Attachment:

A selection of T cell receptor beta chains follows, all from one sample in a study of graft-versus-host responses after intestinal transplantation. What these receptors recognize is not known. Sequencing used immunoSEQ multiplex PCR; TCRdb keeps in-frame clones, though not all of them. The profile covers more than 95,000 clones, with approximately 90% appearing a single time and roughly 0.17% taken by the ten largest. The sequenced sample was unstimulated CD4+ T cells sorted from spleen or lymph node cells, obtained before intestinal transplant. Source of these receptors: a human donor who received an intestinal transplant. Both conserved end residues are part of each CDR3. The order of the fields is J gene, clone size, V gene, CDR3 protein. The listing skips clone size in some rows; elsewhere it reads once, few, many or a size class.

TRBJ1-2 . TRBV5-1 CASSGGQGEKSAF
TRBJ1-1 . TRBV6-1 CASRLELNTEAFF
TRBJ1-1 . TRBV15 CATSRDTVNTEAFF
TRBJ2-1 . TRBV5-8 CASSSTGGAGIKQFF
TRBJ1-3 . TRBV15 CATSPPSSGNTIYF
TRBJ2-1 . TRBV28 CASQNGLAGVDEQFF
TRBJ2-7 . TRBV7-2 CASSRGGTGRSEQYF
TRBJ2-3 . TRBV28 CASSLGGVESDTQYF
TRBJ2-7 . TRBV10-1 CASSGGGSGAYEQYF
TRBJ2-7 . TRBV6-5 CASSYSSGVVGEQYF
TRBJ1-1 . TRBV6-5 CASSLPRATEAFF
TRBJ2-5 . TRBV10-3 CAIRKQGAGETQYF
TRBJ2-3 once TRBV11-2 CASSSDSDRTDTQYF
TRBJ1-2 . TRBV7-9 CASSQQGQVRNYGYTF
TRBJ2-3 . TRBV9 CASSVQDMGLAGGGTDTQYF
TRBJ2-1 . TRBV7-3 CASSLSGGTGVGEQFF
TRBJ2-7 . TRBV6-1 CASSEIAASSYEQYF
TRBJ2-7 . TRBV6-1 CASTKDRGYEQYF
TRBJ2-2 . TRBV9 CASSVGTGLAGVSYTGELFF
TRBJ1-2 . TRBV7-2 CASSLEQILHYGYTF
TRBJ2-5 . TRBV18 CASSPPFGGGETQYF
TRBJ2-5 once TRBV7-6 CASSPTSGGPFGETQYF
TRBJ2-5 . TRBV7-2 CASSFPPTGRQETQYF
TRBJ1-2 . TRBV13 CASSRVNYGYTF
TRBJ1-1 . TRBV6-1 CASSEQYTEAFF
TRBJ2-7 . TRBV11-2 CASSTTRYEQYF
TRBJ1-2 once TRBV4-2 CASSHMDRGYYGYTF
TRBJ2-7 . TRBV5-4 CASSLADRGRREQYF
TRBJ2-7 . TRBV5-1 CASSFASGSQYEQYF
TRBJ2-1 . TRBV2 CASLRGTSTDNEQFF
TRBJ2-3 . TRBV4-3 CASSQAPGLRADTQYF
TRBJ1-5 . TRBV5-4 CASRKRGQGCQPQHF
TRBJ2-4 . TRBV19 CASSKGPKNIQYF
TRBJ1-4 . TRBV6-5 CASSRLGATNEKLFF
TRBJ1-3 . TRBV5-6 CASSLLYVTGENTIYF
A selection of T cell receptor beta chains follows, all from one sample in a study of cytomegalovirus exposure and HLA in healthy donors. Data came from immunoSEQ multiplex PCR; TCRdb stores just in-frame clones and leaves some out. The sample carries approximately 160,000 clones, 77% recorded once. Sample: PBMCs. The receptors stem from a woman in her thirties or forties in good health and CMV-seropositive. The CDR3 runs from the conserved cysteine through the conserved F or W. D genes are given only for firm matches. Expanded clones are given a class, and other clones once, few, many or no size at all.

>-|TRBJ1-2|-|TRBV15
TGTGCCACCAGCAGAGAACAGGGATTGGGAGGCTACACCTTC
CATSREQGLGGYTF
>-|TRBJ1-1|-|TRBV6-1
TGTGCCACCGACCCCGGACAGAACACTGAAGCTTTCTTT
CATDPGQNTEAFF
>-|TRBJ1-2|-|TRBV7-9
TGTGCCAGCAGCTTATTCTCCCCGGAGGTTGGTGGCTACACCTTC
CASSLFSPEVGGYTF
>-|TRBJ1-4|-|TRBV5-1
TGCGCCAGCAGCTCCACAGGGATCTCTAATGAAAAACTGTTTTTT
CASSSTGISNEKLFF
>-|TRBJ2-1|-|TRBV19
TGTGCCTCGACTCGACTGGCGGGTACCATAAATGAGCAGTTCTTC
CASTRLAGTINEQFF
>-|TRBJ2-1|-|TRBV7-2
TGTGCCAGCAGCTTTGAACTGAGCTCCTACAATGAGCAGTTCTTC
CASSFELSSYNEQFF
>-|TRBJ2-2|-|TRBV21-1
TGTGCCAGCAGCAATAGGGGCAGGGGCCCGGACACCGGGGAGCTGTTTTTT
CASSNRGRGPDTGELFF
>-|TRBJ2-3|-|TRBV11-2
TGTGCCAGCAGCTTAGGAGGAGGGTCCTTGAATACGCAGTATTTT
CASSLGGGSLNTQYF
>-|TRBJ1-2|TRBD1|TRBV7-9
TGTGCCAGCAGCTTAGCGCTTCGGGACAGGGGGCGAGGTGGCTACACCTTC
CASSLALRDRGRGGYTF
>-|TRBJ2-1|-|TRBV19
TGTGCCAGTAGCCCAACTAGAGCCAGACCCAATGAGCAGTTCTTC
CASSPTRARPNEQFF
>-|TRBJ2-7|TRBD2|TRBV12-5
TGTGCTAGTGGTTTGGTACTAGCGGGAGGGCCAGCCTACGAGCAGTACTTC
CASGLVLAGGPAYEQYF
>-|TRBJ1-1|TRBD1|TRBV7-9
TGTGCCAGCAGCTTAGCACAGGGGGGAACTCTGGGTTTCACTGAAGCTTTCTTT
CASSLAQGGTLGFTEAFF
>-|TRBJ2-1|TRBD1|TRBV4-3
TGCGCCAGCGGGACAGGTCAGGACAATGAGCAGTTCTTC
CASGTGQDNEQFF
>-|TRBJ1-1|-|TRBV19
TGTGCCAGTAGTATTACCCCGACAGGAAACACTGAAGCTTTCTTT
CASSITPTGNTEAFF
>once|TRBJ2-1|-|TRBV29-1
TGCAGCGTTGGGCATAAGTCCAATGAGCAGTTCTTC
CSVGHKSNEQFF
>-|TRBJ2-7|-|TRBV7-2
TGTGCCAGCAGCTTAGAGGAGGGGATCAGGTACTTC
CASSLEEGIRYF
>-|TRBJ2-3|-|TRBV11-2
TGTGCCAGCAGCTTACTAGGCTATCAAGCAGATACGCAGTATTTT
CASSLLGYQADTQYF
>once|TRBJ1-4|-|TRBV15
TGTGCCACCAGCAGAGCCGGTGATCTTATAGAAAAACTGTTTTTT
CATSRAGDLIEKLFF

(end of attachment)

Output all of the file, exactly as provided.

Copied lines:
A selection of T cell receptor beta chains follows, all from one sample in a study of graft-versus-host responses after intestinal transplantation. What these receptors recognize is not known. Sequencing used immunoSEQ multiplex PCR; TCRdb keeps in-frame clones, though not all of them. The profile covers more than 95,000 clones, with approximately 90% appearing a single time and roughly 0.17% taken by the ten largest. The sequenced sample was unstimulated CD4+ T cells sorted from spleen or lymph node cells, obtained before intestinal transplant. Source of these receptors: a human donor who received an intestinal transplant. Both conserved end residues are part of each CDR3. The order of the fields is J gene, clone size, V gene, CDR3 protein. The listing skips clone size in some rows; elsewhere it reads once, few, many or a size class.

TRBJ1-2 . TRBV5-1 CASSGGQGEKSAF
TRBJ1-1 . TRBV6-1 CASRLELNTEAFF
TRBJ1-1 . TRBV15 CATSRDTVNTEAFF
TRBJ2-1 . TRBV5-8 CASSSTGGAGIKQFF
TRBJ1-3 . TRBV15 CATSPPSSGNTIYF
TRBJ2-1 . TRBV28 CASQNGLAGVDEQFF
TRBJ2-7 . TRBV7-2 CASSRGGTGRSEQYF
TRBJ2-3 . TRBV28 CASSLGGVESDTQYF
TRBJ2-7 . TRBV10-1 CASSGGGSGAYEQYF
TRBJ2-7 . TRBV6-5 CASSYSSGVVGEQYF
TRBJ1-1 . TRBV6-5 CASSLPRATEAFF
TRBJ2-5 . TRBV10-3 CAIRKQGAGETQYF
TRBJ2-3 once TRBV11-2 CASSSDSDRTDTQYF
TRBJ1-2 . TRBV7-9 CASSQQGQVRNYGYTF
TRBJ2-3 . TRBV9 CASSVQDMGLAGGGTDTQYF
TRBJ2-1 . TRBV7-3 CASSLSGGTGVGEQFF
TRBJ2-7 . TRBV6-1 CASSEIAASSYEQYF
TRBJ2-7 . TRBV6-1 CASTKDRGYEQYF
TRBJ2-2 . TRBV9 CASSVGTGLAGVSYTGELFF
TRBJ1-2 . TRBV7-2 CASSLEQILHYGYTF
TRBJ2-5 . TRBV18 CASSPPFGGGETQYF
TRBJ2-5 once TRBV7-6 CASSPTSGGPFGETQYF
TRBJ2-5 . TRBV7-2 CASSFPPTGRQETQYF
TRBJ1-2 . TRBV13 CASSRVNYGYTF
TRBJ1-1 . TRBV6-1 CASSEQYTEAFF
TRBJ2-7 . TRBV11-2 CASSTTRYEQYF
TRBJ1-2 once TRBV4-2 CASSHMDRGYYGYTF
TRBJ2-7 . TRBV5-4 CASSLADRGRREQYF
TRBJ2-7 . TRBV5-1 CASSFASGSQYEQYF
TRBJ2-1 . TRBV2 CASLRGTSTDNEQFF
TRBJ2-3 . TRBV4-3 CASSQAPGLRADTQYF
TRBJ1-5 . TRBV5-4 CASRKRGQGCQPQHF
TRBJ2-4 . TRBV19 CASSKGPKNIQYF
TRBJ1-4 . TRBV6-5 CASSRLGATNEKLFF
TRBJ1-3 . TRBV5-6 CASSLLYVTGENTIYF
A selection of T cell receptor beta chains follows, all from one sample in a study of cytomegalovirus exposure and HLA in healthy donors. Data came from immunoSEQ multiplex PCR; TCRdb stores just in-frame clones and leaves some out. The sample carries approximately 160,000 clones, 77% recorded once. Sample: PBMCs. The receptors stem from a woman in her thirties or forties in good health and CMV-seropositive. The CDR3 runs from the conserved cysteine through the conserved F or W. D genes are given only for firm matches. Expanded clones are given a class, and other clones once, few, many or no size at all.

>-|TRBJ1-2|-|TRBV15
TGTGCCACCAGCAGAGAACAGGGATTGGGAGGCTACACCTTC
CATSREQGLGGYTF
>-|TRBJ1-1|-|TRBV6-1
TGTGCCACCGACCCCGGACAGAACACTGAAGCTTTCTTT
CATDPGQNTEAFF
>-|TRBJ1-2|-|TRBV7-9
TGTGCCAGCAGCTTATTCTCCCCGGAGGTTGGTGGCTACACCTTC
CASSLFSPEVGGYTF
>-|TRBJ1-4|-|TRBV5-1
TGCGCCAGCAGCTCCACAGGGATCTCTAATGAAAAACTGTTTTTT
CASSSTGISNEKLFF
>-|TRBJ2-1|-|TRBV19
TGTGCCTCGACTCGACTGGCGGGTACCATAAATGAGCAGTTCTTC
CASTRLAGTINEQFF
>-|TRBJ2-1|-|TRBV7-2
TGTGCCAGCAGCTTTGAACTGAGCTCCTACAATGAGCAGTTCTTC
CASSFELSSYNEQFF
>-|TRBJ2-2|-|TRBV21-1
TGTGCCAGCAGCAATAGGGGCAGGGGCCCGGACACCGGGGAGCTGTTTTTT
CASSNRGRGPDTGELFF
>-|TRBJ2-3|-|TRBV11-2
TGTGCCAGCAGCTTAGGAGGAGGGTCCTTGAATACGCAGTATTTT
CASSLGGGSLNTQYF
>-|TRBJ1-2|TRBD1|TRBV7-9
TGTGCCAGCAGCTTAGCGCTTCGGGACAGGGGGCGAGGTGGCTACACCTTC
CASSLALRDRGRGGYTF
>-|TRBJ2-1|-|TRBV19
TGTGCCAGTAGCCCAACTAGAGCCAGACCCAATGAGCAGTTCTTC
CASSPTRARPNEQFF
>-|TRBJ2-7|TRBD2|TRBV12-5
TGTGCTAGTGGTTTGGTACTAGCGGGAGGGCCAGCCTACGAGCAGTACTTC
CASGLVLAGGPAYEQYF
>-|TRBJ1-1|TRBD1|TRBV7-9
TGTGCCAGCAGCTTAGCACAGGGGGGAACTCTGGGTTTCACTGAAGCTTTCTTT
CASSLAQGGTLGFTEAFF
>-|TRBJ2-1|TRBD1|TRBV4-3
TGCGCCAGCGGGACAGGTCAGGACAATGAGCAGTTCTTC
CASGTGQDNEQFF
>-|TRBJ1-1|-|TRBV19
TGTGCCAGTAGTATTACCCCGACAGGAAACACTGAAGCTTTCTTT
CASSITPTGNTEAFF
>once|TRBJ2-1|-|TRBV29-1
TGCAGCGTTGGGCATAAGTCCAATGAGCAGTTCTTC
CSVGHKSNEQFF
>-|TRBJ2-7|-|TRBV7-2
TGTGCCAGCAGCTTAGAGGAGGGGATCAGGTACTTC
CASSLEEGIRYF
>-|TRBJ2-3|-|TRBV11-2
TGTGCCAGCAGCTTACTAGGCTATCAAGCAGATACGCAGTATTTT
CASSLLGYQADTQYF
>once|TRBJ1-4|-|TRBV15
TGTGCCACCAGCAGAGCCGGTGATCTTATAGAAAAACTGTTTTTT
CATSRAGDLIEKLFF